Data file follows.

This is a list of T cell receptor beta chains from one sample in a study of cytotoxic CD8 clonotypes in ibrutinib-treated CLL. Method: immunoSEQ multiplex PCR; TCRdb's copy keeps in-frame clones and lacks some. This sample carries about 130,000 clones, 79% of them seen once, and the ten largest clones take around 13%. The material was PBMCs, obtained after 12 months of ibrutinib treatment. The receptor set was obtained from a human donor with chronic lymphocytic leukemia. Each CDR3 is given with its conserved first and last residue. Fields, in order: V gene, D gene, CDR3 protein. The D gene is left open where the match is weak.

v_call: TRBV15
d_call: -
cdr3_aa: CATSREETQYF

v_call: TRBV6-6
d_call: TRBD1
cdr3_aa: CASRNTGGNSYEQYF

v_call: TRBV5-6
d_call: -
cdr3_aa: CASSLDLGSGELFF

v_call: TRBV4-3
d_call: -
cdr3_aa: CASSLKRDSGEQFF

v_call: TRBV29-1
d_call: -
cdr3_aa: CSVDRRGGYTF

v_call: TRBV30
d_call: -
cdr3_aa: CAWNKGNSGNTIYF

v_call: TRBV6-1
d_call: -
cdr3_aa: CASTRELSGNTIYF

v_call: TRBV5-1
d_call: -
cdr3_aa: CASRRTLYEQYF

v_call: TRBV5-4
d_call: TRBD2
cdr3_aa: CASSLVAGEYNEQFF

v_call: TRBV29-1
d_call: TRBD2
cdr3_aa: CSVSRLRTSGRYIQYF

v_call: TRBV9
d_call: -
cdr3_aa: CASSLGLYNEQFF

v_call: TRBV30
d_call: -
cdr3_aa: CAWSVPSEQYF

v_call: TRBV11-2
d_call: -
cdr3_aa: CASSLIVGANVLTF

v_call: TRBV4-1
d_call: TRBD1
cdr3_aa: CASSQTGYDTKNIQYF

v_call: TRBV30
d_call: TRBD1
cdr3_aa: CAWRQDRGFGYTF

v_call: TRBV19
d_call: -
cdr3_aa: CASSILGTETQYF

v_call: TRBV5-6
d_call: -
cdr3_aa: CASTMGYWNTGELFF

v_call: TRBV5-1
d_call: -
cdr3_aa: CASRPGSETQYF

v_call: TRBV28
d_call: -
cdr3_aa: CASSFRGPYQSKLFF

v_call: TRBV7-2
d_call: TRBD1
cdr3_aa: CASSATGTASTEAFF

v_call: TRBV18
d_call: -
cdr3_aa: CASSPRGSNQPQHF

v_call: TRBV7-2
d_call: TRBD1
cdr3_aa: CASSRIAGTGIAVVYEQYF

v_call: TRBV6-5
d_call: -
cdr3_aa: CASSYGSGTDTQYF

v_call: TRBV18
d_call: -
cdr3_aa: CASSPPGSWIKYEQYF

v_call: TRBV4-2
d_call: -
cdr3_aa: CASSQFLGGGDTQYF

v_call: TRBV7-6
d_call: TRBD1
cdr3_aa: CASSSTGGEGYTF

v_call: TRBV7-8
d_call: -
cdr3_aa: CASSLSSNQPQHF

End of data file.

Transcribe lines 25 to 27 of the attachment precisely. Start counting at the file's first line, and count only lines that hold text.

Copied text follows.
cdr3_aa: CASRRTLYEQYF

v_call: TRBV5-4
d_call: TRBD2